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marlinspike

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Off topic a bit, but perhaps this crowd will know. Is there a bespoke glover in Rome by chance?
 

bernoulli

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The medallion seems to be sitting a tad too low in the vamp but it may be the angle of the picture.

Yup Cuban heels ftw. It is pretty much the rm William's santa fe if they were a loafer/slipper
 

dieworkwear

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The medallion seems to be sitting a tad too low in the vamp but it may be the angle of the picture.
Edit: Whoops, just realized you meant low, not high. NM.
 
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The Chai

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The medallion seems to be sitting a tad too low in the vamp but it may be the angle of the picture.
It's the same position as the rm William's Santa fe boots but I requested it to be smaller so it is more subtle
 

The Chai

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enjoy it! Looks very comfortable.
Yes and no. Having a heel makes the walking in say tango dancing easier but because of the pressure put on your toes from the angle of the heel you end up getting sore quicker which is why I went with soft roo skin rather than calf apart from my preference of roo skin over most other shoe leathers
 
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Hoping this isn't too spammy, I've included some links to my (non-monetised) blog for each of the following, as it's a pain to jam all the text in otherwise. Without getting very forensic it's hard to be sure exactly how vintage most of them are, but stylistically a lot of them seem to be in the vintage bucket. Cross-posting with the vintage shoes thread as... well, a lot of them are old.

I've been buying second-hand bespoke shoes on eBay for a while now. I gravitate towards the "big three" London makers (Cleverley, Lobb, Foster).

As I'm sure most of you are familiar with, this tends to be a non-starter in most cases since the fit of a bespoke pair is rarely standard enough for a random wearer (i.e. me). I've bought and sold probably 30 pairs and kept two that fit me well enough (and this is buying pairs that look like the outsole measurements are in the right ballpark for my size, not just random purchases). I've done reviews of 7 of those which are listed below.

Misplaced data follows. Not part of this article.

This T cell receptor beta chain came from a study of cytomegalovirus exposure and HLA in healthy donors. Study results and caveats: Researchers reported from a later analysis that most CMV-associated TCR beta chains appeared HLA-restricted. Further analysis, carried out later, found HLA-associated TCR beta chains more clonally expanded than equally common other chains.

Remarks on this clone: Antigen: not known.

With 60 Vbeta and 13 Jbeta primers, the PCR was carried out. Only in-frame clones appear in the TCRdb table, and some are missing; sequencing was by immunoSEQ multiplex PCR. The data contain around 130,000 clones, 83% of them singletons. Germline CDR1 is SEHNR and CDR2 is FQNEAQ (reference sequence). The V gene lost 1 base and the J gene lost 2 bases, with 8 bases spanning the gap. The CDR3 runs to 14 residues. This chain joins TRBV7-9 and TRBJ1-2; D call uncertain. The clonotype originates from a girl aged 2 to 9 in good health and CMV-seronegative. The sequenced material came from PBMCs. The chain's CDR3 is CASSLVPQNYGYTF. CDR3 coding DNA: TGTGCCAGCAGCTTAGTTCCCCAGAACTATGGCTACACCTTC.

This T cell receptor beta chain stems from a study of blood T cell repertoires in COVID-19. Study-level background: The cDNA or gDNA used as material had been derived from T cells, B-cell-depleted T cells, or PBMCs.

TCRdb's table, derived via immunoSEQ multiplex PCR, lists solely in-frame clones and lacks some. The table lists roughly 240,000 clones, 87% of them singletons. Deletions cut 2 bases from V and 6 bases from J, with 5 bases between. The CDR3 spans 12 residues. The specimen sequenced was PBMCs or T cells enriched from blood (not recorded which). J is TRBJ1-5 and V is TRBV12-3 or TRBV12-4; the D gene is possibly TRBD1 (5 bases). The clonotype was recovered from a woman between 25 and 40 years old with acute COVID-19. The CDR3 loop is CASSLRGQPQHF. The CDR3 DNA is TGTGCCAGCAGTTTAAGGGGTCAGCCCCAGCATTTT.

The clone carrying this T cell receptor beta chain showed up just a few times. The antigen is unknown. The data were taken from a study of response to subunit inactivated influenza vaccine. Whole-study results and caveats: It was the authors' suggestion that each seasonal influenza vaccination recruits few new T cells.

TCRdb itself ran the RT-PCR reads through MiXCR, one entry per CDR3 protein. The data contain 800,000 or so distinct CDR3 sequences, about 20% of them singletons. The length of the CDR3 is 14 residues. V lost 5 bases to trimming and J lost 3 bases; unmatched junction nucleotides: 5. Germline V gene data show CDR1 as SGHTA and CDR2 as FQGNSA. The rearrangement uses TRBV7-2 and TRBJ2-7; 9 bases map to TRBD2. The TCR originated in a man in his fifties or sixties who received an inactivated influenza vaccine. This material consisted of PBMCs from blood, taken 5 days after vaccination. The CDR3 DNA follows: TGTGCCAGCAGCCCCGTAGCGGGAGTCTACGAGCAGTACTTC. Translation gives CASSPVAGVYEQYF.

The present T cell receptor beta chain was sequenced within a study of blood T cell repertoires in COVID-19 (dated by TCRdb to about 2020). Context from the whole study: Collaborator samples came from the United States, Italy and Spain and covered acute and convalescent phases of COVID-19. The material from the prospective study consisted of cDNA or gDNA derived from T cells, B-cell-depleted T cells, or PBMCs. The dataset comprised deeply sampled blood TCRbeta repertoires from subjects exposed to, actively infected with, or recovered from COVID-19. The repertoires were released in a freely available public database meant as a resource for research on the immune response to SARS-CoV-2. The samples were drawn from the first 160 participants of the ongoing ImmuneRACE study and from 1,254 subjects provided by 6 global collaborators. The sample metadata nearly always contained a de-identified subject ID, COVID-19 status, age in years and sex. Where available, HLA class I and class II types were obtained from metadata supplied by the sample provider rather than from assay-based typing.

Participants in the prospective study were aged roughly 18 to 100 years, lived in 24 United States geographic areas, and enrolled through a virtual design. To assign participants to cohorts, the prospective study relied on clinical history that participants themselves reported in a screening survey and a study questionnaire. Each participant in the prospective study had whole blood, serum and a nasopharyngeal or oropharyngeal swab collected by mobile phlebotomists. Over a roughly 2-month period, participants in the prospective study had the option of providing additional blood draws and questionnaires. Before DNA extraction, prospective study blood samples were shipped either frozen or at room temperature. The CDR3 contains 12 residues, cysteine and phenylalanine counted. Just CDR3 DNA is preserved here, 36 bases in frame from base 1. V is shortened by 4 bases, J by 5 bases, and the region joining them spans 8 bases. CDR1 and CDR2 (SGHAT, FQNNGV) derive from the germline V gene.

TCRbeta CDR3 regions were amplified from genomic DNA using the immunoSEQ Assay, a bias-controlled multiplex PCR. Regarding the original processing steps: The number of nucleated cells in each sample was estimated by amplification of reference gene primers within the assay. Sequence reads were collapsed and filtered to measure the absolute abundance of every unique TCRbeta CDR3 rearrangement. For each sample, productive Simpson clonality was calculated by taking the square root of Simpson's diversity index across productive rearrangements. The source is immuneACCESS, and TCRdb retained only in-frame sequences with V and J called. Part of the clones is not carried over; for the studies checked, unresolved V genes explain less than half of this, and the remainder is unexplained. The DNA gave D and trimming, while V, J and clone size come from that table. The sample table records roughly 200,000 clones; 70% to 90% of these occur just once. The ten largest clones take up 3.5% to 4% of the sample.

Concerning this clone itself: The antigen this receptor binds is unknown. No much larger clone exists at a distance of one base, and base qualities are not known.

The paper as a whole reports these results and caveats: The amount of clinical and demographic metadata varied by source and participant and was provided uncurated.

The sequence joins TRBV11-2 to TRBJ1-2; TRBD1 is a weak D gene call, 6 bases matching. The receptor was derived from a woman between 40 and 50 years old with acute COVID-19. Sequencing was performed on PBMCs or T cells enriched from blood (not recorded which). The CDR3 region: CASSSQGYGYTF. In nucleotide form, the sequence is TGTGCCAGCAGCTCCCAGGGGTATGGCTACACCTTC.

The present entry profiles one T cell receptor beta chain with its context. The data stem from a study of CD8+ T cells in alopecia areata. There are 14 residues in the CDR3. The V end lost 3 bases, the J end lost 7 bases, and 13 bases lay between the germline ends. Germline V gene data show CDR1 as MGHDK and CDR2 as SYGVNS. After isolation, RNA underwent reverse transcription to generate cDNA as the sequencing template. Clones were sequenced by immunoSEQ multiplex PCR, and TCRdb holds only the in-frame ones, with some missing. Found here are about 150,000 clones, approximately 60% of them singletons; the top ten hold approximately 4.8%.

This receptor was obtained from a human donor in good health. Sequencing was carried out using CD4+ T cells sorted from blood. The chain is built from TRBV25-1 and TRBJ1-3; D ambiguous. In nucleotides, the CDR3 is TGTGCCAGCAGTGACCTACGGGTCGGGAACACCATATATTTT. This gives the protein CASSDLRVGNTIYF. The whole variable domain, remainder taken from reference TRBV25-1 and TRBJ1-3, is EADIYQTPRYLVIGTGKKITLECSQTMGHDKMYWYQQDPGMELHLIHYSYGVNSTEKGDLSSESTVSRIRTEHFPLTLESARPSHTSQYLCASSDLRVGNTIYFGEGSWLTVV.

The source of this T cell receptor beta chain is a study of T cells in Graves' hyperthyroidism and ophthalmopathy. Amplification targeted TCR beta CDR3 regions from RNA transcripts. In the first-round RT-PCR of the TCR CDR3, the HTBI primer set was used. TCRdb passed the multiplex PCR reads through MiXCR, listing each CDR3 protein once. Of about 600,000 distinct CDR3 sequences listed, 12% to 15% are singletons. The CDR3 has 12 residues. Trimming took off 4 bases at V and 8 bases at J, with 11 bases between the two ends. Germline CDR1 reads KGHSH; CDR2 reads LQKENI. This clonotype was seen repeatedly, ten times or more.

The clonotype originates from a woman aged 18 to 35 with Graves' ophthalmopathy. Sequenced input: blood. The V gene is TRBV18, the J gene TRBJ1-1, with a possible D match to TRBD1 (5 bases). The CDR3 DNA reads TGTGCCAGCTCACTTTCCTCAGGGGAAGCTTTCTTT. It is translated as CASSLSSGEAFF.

But the strange allure of the makers and the fact that they can often be grabbed relatively cheaply makes me keep going back for more. And I only buy when I can be pretty confident that I'll be able to sell on for more, so it keeps the whole enterprise pretty cost-neutral (or even positive).

1639152921715.png

John Lobb St James Quarter Brogues
These were some wide boiz - the Derby lacing could accommodate a G width, maybe more. Other than that pretty much perfect size, so an ideal example of why outsole measurements mean diddly squat in terms of gauging fit. Could have fit pretty well if I jammed a rolled-up sock in the instep.

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John Lobb St James Black Derby
One of the two pairs I've actually kept - not an eBay purchase, but rather from classicshoesformen.com. As such they were rather pricey (though they were in new condition), but the fit is really good, and as far as "safe" dress shoes go they are perfect. Far more useful to have in the rotation than black oxfords, in my opinion.

1639152946518.png

John Lobb St James Snuff Suede Monkstrap
Another pair that, on paper, should have fit well, but on the foot were agonising after a few steps. The tobacco-brown suede is lovely though. I'd love a pair in this style that... you know... fit.

1639152957190.png

G.J. Cleverley Snuff Suede Lazyman
Not dissimilar to the JL pair before, these also included the bespoke trees (a surprisingly rare inclusion on eBay, they are often sadly separated from the shoes before sale) They were a really nice pair of travel trees, hollowed to within an inch of their life so they were incredibly light. I really struggle with lazyman and loafer fit though, and these were no exception.

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G.J Cleverley Wingtip Imitation Brogues
I loved these shoes - the fit was fractionally off, but noticeable enough that they would never be comfy. Probably the finest finishing on any pair on the list - the imitation broguing was exquisitely done, and the colour of the leather - a plummy dark brown - was very appealing.

1639152981511.png

Foster & Son Captoe Oxford
Probably the oldest pair on the list (or if not, they had a very hard and abusive life). Pretty polarising design details with a really square toe, they are if nothing else a good photographic example of what patina looks like.

1639152993278.png

Foster & Son Single Strap Brogue
The newest pair, which spurred me to put together this post. No review on the blog yet, but pleased to say this pair are an excellent fit. Picked up for a song on eBay as they were in a bit of a sad state, but I think the after photo (above) and the before photo on the eBay listing (below) show the difference a bit of cleaning, conditioning and polishing can do. Chunky but rather pleasing, all things considered.
1639153002528.png


So that's it really. Think the only lesson here is don't buy second-hand bespoke shoes online unless you have 1) a lot of patience to restore them and 2) accept that you will probably need to sell them shortly afterward.
 

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